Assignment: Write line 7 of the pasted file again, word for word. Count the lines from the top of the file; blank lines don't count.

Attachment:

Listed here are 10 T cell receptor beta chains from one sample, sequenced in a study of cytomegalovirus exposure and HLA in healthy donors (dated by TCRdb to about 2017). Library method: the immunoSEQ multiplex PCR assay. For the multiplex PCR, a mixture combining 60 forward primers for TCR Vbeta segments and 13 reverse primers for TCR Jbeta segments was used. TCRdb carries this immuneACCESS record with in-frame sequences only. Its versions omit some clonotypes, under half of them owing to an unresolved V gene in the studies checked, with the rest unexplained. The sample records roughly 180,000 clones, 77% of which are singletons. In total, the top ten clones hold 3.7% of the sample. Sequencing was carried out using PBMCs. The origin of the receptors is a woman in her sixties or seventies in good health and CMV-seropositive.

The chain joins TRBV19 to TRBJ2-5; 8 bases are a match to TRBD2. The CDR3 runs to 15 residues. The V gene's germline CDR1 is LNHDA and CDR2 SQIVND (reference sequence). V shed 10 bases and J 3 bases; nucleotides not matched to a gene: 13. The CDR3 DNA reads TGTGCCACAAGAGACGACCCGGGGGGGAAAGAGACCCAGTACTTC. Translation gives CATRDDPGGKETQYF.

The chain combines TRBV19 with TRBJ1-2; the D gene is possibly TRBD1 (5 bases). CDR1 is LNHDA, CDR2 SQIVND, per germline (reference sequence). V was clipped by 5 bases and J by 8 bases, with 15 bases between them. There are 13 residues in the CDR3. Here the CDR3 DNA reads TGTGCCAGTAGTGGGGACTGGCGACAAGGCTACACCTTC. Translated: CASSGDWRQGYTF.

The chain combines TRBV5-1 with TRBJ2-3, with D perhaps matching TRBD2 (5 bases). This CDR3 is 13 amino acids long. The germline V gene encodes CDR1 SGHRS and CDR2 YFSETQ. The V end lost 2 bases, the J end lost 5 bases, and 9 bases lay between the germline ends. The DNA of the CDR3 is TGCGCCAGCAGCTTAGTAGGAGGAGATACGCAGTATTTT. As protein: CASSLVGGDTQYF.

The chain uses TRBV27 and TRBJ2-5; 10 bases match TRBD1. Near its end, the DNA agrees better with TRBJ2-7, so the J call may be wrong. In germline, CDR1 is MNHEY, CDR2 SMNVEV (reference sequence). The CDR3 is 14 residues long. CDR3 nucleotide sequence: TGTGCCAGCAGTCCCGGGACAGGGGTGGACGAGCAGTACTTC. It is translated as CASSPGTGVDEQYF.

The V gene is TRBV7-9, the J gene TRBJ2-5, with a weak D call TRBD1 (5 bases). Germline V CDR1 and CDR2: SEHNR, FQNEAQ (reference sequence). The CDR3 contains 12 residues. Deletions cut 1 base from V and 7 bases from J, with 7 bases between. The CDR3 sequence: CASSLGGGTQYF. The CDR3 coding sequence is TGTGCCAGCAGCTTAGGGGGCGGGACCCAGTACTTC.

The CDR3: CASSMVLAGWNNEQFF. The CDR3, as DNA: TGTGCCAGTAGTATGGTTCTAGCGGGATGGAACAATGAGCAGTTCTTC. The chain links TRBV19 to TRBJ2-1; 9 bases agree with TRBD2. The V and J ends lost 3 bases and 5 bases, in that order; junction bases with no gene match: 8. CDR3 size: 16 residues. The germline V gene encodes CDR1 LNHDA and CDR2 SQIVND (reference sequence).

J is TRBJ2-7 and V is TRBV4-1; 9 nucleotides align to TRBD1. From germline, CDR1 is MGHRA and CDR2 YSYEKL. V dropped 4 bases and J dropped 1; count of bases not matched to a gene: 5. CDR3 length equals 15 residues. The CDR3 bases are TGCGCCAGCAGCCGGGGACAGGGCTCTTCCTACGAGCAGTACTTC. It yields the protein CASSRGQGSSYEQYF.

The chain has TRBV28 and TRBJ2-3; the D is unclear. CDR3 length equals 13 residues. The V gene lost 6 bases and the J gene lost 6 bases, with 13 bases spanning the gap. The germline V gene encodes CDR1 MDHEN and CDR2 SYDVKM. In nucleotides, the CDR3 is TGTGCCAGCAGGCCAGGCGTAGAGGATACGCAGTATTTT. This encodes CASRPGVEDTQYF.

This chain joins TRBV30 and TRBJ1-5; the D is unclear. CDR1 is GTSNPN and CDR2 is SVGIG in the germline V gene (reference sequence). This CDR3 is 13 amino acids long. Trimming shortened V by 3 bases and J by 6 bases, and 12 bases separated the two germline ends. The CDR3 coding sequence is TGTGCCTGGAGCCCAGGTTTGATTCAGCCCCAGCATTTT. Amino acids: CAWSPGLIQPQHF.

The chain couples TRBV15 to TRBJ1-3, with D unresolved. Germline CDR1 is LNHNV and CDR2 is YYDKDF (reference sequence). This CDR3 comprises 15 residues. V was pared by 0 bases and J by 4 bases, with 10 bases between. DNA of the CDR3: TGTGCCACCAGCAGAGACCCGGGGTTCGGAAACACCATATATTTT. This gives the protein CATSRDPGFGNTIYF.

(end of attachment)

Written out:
The CDR3: CASSMVLAGWNNEQFF. The CDR3, as DNA: TGTGCCAGTAGTATGGTTCTAGCGGGATGGAACAATGAGCAGTTCTTC. The chain links TRBV19 to TRBJ2-1; 9 bases agree with TRBD2. The V and J ends lost 3 bases and 5 bases, in that order; junction bases with no gene match: 8. CDR3 size: 16 residues. The germline V gene encodes CDR1 LNHDA and CDR2 SQIVND (reference sequence).